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Using iNaturalist for Community Science

March 6, 2024

Leaves

If you are a nature lover interested in knowing the species around you, there’s one app you should have on your smartphone: iNaturalist. Once you create an account, you can contribute observations of naturally occurring animals, plants, and fungi to add to the website’s growing records of species occurrences around the world. You can also find help identifying a wide range of organisms, from snails to birds to ferns – just about anything you can think of. The amazing power of iNaturalist is that you can both contribute your expertise to help other people with identifications as well as draw upon other contributors’ experience with organisms outside your comfort zone. On top of that, recording any occurrences can help scientists track the distribution of different species and gain insight into biodiversity in different regions.

For example, let’s say you find a beautiful, tall yellow flower on the Holden Arboretum property. You snap a picture.

Photo of “mysterious” yellow flower to be uploaded to iNaturalist.

When you upload this photo as an observation on the app, you will be able to view suggestions for a species identification. In this case, the photo is not enough to ID the plant to species, but iNaturalist is able to suggest a genus: Solidago, the genus known as Goldenrod.

A screenshot of the preliminary suggestions for the observation from iNaturalist

Solidago is a notoriously difficult genus to identify without a dichotomous key, as there are about 20 species that grow in Northeast Ohio alone. But it is possible that, if you upload additional pictures with further identifying information (leaf shape, growth form, flower details, etc), an expert in the iNaturalist community will be able to identify the plant to species. This will then be a recorded occurrence of that genus or species, which can be used for many things including:

  • Biodiversity indices – how many species are in an area and what species?
  • Phenology data – when does this species bloom in a particular region?
  • Species distribution – what is the range of this species and what kind of habitat does it prefer?
  • Location information – where exactly can this species be found?

In the realm of challenging identifications, duckweed species within the genus Lemna and Landoltia stand out. These tiny aquatic plants challenge traditional identification methods, requiring a deeper exploration that goes beyond the limits of visual inspection. In the quest to unravel their mysteries, we’re not just scientists in a lab – we’re collaborators with nature enthusiasts everywhere. Armed with iNaturalist, we are on a nationwide adventure to document the nuances of these elusive plants as part of our NSF grant led by Na Wei, Ph.D.. Our journey isn’t just about taxonomy; it’s a thrilling exploration into the intricate dance of plant-microbiome symbiosis, especially in the face of a changing climate.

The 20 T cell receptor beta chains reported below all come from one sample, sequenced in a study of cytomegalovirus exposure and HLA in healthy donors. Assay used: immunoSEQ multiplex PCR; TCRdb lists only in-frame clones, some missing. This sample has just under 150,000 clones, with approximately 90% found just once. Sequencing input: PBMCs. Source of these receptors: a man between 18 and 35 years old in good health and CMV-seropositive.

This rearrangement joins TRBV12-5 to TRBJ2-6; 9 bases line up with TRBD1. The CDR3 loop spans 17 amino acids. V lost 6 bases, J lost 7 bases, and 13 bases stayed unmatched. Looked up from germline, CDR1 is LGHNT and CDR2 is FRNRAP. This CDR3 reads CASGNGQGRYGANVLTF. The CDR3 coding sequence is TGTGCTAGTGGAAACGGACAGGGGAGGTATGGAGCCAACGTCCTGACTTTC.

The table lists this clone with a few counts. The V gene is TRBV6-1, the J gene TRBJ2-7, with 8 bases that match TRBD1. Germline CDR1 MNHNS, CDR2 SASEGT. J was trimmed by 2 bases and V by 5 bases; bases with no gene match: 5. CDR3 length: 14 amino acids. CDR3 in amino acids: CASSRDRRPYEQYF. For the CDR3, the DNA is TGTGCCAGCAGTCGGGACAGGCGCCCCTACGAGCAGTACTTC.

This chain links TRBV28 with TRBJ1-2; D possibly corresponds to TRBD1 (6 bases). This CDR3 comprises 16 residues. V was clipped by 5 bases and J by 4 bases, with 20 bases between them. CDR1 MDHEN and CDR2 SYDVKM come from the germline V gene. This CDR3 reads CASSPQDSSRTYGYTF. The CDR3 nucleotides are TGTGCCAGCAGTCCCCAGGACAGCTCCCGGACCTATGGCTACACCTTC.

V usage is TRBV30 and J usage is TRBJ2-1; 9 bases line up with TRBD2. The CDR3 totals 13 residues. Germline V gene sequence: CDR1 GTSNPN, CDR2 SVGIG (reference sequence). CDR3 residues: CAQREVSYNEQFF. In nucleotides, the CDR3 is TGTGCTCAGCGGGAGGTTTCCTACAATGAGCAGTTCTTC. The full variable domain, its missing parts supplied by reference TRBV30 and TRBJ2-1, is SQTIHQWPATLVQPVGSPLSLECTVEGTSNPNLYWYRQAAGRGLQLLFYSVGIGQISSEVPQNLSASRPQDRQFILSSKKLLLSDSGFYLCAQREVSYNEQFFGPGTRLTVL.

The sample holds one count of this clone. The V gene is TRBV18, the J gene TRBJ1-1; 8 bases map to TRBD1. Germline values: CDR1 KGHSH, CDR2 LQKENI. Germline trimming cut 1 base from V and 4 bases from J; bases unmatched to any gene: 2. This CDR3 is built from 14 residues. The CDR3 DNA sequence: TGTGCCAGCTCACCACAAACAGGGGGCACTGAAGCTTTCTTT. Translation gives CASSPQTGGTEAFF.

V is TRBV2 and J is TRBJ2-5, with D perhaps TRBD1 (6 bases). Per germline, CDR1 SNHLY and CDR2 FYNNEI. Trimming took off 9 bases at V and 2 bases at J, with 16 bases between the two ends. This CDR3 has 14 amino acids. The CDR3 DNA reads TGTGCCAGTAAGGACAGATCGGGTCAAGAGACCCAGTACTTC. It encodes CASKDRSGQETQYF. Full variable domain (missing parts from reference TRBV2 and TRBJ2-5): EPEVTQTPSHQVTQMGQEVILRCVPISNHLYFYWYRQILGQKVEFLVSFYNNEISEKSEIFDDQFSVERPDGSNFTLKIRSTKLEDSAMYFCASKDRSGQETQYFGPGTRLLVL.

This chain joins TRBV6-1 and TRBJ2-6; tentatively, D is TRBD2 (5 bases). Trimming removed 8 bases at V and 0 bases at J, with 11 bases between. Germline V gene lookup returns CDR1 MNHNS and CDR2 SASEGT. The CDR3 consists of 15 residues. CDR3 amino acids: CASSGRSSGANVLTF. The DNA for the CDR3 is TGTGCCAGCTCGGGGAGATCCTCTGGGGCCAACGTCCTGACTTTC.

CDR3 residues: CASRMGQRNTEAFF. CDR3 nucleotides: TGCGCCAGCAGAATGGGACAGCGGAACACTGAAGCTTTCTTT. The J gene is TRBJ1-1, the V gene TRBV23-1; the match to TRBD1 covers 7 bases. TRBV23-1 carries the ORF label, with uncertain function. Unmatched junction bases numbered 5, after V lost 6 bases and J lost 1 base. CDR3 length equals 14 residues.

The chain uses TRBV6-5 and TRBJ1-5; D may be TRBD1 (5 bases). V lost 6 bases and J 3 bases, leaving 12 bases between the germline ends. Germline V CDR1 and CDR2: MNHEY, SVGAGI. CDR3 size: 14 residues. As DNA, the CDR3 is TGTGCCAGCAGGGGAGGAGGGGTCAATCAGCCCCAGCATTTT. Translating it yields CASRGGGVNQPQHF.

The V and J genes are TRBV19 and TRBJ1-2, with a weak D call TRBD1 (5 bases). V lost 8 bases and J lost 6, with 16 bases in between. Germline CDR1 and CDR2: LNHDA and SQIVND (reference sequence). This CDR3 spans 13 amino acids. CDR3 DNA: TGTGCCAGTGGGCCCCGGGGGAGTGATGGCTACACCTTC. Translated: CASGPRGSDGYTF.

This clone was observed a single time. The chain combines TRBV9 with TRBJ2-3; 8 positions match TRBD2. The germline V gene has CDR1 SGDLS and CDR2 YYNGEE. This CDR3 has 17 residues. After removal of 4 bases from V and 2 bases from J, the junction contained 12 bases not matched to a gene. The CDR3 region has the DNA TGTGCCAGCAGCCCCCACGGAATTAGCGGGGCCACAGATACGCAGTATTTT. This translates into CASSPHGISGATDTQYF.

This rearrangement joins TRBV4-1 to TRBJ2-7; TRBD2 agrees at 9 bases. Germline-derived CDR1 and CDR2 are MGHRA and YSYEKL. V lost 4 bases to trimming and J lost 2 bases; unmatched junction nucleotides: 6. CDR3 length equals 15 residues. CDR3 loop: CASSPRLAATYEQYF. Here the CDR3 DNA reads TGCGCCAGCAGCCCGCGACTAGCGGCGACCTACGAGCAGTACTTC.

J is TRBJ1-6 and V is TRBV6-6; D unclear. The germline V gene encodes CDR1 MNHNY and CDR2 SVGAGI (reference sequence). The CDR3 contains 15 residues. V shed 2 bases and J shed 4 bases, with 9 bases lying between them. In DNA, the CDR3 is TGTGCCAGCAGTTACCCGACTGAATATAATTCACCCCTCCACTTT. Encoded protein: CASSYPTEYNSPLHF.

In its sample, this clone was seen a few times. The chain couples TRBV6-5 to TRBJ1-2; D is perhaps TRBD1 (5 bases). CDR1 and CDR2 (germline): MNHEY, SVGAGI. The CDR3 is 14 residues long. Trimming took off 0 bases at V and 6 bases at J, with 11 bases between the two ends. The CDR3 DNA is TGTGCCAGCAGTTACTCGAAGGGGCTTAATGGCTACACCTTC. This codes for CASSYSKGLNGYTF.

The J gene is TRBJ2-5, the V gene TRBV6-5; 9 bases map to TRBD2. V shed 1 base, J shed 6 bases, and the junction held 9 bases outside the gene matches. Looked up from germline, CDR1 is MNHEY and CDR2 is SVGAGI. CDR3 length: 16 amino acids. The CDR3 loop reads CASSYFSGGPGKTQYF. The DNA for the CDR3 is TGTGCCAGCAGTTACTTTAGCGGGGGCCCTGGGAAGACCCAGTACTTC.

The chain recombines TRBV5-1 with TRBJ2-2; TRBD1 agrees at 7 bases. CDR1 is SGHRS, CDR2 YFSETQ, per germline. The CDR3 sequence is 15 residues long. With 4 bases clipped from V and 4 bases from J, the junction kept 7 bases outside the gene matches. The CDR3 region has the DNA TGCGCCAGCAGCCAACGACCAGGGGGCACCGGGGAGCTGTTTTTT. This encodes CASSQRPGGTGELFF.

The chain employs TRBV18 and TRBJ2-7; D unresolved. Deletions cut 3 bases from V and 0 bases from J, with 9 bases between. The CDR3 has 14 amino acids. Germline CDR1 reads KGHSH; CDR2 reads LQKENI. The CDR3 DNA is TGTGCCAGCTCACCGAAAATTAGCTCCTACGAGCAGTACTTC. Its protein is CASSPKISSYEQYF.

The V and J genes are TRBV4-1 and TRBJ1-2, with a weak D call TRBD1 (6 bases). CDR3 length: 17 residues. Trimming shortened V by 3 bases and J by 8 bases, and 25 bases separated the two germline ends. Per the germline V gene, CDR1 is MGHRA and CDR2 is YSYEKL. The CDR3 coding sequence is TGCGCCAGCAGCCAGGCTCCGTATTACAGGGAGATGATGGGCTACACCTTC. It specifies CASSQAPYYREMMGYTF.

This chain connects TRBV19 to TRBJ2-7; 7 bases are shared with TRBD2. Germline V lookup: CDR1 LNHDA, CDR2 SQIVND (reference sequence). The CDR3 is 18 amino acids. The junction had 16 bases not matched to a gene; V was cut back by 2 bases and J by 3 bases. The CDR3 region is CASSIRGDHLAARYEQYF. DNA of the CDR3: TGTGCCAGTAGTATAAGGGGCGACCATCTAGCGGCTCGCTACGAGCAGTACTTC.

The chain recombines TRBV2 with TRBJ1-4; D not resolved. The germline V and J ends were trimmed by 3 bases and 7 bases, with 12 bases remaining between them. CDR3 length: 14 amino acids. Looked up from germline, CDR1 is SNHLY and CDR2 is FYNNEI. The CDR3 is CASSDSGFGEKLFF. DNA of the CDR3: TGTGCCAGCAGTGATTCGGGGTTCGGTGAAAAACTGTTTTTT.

Duckweed 2023-2024 collections at the Wei Lab

Unfortunately, misidentification is a common challenge, especially for species like duckweed that prove elusive to distinguish. Platforms like iNaturalist, while powerful, sometimes propose species-level identifications when only family or genus distinctions are discernible from photos. The challenge is accentuated for duckweed species in the genus Lemna, where even lab-controlled environments necessitate genetic analyses for accurate classification. Despite this limitation, iNaturalist remains an invaluable tool for scientists and community members. Observations made by iNaturalists users may be used in all kinds of future studies – you never know how your pictures could give back to the scientific community. You can even join us in the fascinating world of duckweed, where each uploaded observation of duckweed will contribute to a larger scientific narrative about plant-microbiome symbiosis. As spring beckons, the free iNaturalist app is a great way to explore, discover, and contribute to our understanding of the diverse life forms that flourish in the natural world around us.

Emily Lewis attempts to identify an early spring flower outside the Long Science Center using the iNaturalist app. Photo by Maris Hollowell.
Emily Lewis, MS Research Specialist
Na Wei, PhD Scientist, Evolutionary Ecology

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